Clinicians in their second or third year of residency performed EHR documentation more quickly, a new study finds.
When it comes to electronic health record documentation, new research suggests the clinician user’s familiarity with an EHR matters more than the “usability” of the system itself.
Investigators from Texas Tech University Health Sciences Center El Paso sought to find out whether a new, “user-friendly” EHR interface would result in quicker documentation times among clinicians training in emergency medicine. To find out, they asked 47 volunteers from a three-year emergency medicine residency program to participate in three simulated emergency department visits, which were all timed. After viewing the simulation, participants input documentation for the first two visits using the Cerner FirstNet system, a computer-based program currently in use at the hospital, or the Sparrow Emergency Department Information System, an iPad-based system that was new to study participants. After completing documentation in one of the two EHR systems, participants completed the third documentation using the other system.
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Investigators found that the system didn’t make as much difference as the user’s level of experience. Participants in their second and third years of residency performed EHR documentation more quickly than fourth-year medical students and first-year residents. That effect held true, though to a lesser extent, even on the Sparrow system, which was new to all participants.
“The main takeaway that we could identify from the study data was that years of training had the most consistent impact on speed of data entry using either system, and the system that was known and familiar to learners was overall faster,” said Scott Crawford, M.D., the study’s corresponding author, who specializes in emergency medicine at Texas Tech.
Although the Sparrow interface did not appear to result in faster input times, a majority of users said they preferred that system.
Crawford said the research has implications for how EHR training ought to be conducted.
“Currently, training for many EHR systems involves sitting in a classroom setting and mirroring the instructions from a lecturer,” he said.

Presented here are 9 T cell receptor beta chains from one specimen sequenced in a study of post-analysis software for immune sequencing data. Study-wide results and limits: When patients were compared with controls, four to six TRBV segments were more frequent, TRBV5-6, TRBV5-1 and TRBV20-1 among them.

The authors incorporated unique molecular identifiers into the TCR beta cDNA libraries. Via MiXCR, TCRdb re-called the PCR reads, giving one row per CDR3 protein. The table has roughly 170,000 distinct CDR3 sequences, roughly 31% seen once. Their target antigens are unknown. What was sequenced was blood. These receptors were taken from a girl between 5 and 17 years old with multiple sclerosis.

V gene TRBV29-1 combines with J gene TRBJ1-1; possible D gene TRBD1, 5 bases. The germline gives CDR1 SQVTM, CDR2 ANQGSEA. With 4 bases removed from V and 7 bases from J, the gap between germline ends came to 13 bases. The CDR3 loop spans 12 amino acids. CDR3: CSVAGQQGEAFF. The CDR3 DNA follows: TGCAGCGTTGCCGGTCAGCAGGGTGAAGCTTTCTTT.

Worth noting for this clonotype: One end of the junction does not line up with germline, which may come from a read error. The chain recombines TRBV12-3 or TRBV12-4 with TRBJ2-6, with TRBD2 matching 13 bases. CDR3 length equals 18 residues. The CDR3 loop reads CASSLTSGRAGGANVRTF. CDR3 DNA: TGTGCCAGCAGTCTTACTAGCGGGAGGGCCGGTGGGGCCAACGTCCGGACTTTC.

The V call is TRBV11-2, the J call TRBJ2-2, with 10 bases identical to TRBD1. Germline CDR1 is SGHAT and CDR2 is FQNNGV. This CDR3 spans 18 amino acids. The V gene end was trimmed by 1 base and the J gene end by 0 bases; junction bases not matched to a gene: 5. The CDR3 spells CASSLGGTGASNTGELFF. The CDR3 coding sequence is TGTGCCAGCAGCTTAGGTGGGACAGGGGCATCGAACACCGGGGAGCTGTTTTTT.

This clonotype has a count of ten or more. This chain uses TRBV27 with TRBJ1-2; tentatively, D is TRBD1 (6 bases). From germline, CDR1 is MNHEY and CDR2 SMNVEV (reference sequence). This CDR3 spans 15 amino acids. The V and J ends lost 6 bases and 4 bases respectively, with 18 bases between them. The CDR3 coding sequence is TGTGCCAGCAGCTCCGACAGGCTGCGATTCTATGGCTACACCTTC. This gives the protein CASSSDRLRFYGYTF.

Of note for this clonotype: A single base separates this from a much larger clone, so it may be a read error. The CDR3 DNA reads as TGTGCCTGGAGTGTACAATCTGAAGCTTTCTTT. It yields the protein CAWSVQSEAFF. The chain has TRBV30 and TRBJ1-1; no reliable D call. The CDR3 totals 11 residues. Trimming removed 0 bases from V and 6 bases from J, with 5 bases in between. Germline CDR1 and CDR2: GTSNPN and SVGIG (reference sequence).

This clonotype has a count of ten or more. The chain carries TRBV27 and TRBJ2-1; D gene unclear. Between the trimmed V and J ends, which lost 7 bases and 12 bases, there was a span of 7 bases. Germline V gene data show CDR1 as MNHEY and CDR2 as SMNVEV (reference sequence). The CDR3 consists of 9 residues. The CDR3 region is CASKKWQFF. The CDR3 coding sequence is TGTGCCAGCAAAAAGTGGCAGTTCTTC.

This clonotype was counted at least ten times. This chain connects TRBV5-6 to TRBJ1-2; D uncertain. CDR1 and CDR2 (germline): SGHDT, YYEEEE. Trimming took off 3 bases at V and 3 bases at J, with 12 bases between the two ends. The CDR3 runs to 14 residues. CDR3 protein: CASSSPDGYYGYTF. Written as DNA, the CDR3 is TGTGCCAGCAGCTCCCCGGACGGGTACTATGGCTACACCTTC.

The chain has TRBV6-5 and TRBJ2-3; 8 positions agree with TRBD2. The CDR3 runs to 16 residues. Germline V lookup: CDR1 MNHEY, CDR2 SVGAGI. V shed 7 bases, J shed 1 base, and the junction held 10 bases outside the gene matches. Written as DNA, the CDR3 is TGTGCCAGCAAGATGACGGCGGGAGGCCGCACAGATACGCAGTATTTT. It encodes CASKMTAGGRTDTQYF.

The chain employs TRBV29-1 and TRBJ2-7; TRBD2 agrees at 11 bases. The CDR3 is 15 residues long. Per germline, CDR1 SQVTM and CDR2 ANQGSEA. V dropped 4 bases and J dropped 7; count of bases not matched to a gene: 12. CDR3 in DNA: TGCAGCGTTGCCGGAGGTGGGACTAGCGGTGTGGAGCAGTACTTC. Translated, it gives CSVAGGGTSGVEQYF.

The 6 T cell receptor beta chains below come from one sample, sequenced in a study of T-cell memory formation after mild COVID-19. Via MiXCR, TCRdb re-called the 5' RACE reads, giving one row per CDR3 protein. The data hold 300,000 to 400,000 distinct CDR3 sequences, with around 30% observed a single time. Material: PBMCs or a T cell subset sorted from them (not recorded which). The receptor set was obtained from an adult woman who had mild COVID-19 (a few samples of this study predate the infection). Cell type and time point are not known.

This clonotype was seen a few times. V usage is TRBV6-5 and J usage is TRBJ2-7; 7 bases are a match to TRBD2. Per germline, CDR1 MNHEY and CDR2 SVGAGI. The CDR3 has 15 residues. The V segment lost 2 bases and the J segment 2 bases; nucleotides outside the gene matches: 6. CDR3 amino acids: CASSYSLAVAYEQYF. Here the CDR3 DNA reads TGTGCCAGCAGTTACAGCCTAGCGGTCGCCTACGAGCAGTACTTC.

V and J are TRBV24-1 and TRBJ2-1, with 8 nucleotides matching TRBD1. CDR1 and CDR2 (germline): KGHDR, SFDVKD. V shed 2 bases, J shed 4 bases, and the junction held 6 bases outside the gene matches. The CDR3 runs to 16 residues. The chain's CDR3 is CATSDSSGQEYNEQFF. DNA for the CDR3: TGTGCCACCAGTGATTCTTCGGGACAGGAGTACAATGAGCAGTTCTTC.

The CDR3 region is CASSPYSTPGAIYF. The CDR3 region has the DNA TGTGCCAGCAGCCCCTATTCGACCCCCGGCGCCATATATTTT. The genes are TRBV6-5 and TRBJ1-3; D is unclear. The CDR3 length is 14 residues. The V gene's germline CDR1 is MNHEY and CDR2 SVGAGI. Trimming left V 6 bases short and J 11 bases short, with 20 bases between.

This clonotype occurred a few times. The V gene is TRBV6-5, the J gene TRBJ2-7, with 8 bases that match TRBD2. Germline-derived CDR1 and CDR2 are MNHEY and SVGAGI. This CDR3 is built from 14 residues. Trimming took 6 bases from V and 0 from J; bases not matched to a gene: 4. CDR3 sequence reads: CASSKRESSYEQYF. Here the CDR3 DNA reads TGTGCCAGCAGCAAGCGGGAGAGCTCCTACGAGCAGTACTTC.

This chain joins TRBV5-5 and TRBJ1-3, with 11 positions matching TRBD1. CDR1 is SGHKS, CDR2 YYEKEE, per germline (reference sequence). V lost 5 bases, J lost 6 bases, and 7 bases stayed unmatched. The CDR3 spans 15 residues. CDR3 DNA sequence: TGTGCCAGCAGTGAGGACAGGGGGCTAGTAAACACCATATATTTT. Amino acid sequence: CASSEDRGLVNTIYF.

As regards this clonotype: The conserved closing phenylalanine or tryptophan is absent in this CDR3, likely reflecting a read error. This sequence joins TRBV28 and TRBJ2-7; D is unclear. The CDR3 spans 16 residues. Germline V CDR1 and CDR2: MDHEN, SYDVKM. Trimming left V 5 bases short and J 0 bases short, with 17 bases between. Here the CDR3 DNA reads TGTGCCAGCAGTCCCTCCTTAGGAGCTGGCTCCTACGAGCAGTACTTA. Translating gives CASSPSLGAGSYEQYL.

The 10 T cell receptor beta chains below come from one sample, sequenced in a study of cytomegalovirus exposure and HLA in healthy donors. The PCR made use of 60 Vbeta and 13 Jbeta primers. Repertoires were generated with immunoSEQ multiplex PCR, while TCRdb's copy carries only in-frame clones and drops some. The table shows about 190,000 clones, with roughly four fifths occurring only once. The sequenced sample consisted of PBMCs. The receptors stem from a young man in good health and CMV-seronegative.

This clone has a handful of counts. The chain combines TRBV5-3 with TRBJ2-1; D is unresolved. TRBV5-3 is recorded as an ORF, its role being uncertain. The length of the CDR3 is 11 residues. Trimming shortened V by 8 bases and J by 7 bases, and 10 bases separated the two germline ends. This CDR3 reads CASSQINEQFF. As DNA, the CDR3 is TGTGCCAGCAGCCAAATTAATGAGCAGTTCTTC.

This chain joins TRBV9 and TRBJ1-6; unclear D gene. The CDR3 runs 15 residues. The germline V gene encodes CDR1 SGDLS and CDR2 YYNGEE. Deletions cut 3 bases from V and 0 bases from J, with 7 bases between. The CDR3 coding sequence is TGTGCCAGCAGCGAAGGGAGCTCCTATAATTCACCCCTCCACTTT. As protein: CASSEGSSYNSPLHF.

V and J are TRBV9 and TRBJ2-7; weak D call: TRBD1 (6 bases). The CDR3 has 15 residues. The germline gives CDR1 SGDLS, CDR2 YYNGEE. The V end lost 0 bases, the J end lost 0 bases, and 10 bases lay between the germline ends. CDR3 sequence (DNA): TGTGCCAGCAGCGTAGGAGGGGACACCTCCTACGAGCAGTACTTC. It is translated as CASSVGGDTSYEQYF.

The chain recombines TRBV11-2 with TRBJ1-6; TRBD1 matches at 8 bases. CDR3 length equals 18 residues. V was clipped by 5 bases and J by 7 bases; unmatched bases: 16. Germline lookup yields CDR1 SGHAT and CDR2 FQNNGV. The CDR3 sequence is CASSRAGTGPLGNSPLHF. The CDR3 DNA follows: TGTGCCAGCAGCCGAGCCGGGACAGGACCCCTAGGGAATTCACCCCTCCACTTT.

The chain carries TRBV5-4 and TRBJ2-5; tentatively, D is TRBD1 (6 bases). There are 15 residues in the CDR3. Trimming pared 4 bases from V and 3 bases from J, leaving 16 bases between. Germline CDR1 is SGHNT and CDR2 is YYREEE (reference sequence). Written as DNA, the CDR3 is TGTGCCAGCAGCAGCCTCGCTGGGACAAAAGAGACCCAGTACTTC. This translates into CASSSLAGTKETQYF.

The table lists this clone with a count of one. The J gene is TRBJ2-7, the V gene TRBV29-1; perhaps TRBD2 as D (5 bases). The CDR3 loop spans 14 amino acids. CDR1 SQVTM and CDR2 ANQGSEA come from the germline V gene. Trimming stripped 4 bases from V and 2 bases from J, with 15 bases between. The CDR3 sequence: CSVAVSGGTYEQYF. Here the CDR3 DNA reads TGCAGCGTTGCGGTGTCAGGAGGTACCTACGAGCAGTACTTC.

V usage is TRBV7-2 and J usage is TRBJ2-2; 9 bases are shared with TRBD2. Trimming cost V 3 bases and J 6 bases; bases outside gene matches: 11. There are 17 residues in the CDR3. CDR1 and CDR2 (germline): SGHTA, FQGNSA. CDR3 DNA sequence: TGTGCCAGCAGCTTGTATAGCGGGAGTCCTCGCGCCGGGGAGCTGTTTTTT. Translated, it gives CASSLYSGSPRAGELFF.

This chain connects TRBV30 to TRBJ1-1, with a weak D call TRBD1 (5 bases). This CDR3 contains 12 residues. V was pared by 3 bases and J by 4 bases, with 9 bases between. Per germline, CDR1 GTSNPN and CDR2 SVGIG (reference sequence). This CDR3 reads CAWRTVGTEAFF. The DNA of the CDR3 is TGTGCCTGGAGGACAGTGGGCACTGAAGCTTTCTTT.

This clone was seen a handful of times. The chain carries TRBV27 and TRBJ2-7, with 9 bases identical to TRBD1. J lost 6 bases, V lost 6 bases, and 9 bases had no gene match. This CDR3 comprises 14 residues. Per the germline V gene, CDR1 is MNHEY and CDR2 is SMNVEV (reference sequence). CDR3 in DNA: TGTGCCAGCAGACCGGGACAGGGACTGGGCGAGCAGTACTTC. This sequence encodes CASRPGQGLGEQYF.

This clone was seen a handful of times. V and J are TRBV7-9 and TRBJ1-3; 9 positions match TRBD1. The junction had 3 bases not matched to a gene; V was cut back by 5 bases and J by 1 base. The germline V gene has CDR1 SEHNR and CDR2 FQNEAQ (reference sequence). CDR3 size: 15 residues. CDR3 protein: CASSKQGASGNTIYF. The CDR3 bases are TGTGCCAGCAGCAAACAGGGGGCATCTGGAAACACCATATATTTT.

Such lecture-style training might be necessary to introduce specific features, but Crawford said the data suggest it’s better to give hands-on training through the use of simulations.
Medical students and residents should also get training using EHRs in real-life patient encounters.
“One additional benefit of incorporating EHR training in student training is helping care providers to maintain a personal interaction while working with a computer system for both review of information and documentation of information,” he said.
That extra practice will help new physicians become experienced in EHR documentation sooner, meaning they might also work quicker, according to Crawford’s findings.
Of course, EHR systems are bound to change over time. But even if those changes are made with usability in mind, clinicians will need plenty of practice.
“The example that could be applied from this study is a massive change in layout and location to access and enter or retrieve implementation, even if believed to be more efficient (such as was the idea with the intervention EHR evaluated), will actually slow productivity initially, but this impact is likely more pronounced for new clinicians and care providers than those who may have more familiarity with what and how to document,” he said.
Crawford’s study, “Electronic Health Record Documentation Times Among Emergency Medicine Trainees,” was published in the winter edition of Perspectives in Health Information Management.
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